The recent widespread upsurge in the use of the word “kingdoms” in the cultural life of the Urhobo people followed from the publication of a book of a different genre. Titled
Urhobo Kingdoms: Political and Social Systems and published in 1997, its authors were notable: they were the Ovie1 of Ogor, His Royal Highness O. I. Adjara III,2 and his co-author Andy Omokri. Although this book cannot be said to have made any academic impact beyond Urhoboland and its Diaspora, its import on Urhobo social life has been considerable. While it is hardly known outside the leading circle of Ivie3 and high chieftains in Urhoboland, its influence in this dominant group of aristocrats appears to have been immediate and positive.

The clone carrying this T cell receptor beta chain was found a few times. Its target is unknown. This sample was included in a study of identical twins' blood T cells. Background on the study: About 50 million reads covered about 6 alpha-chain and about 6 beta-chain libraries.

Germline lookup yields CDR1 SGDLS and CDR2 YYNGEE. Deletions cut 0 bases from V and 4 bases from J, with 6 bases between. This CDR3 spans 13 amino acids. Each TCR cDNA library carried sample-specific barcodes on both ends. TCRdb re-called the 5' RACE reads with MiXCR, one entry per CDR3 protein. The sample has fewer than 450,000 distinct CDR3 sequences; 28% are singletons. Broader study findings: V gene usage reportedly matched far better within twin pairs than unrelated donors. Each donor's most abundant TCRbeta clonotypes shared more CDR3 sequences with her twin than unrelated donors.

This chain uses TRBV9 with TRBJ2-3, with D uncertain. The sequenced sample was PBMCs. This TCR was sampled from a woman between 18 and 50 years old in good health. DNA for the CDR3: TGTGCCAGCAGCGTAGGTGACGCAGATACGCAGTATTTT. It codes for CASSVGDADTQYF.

Today, the term “clan” has largely been swept off Urhobo political vocabulary. However, it is uncertain whether “kingdoms” has effectively replaced the British term “clans” or indeed traditional indigenous Urhobo terms, such as ẹkpotọ, for which the British had coined the word “clans” a century ago. Indeed, this note of disquiet may well be phrased differently, as a query: Is it possible that the introduction of “kingdoms” has done more harm to Urhobo’s cultural circumstances than any appearance of prestige that it has bestowed on our royal institutions? What one can say with some certainty is that there is considerable confusion in the usages and meanings of “kingdoms” in modern Urhobo cultural life. Certainly, the term “kingdoms” has left out of its semantic sway whole areas of culture that are of traditional concern to the Urhobo people. Into this deepening confusion has now strolled the Delta State Government waiving what appears to be an all-embracing new claim that it has an inherent power to decree Urhobo “kingdoms” into existence by way of government gazettes. Without a doubt, a dark cloud of cultural crisis now hangs over the Urhobo horizon. In these circumstances, there is need to clarify the historical and cultural meanings of “clans” and “kingdoms.” To be silent and allow this confusion to be waged in ignorance serves no one well – not Urhobo culture, not the Delta State Government, and certainly not Urhobo chieftains.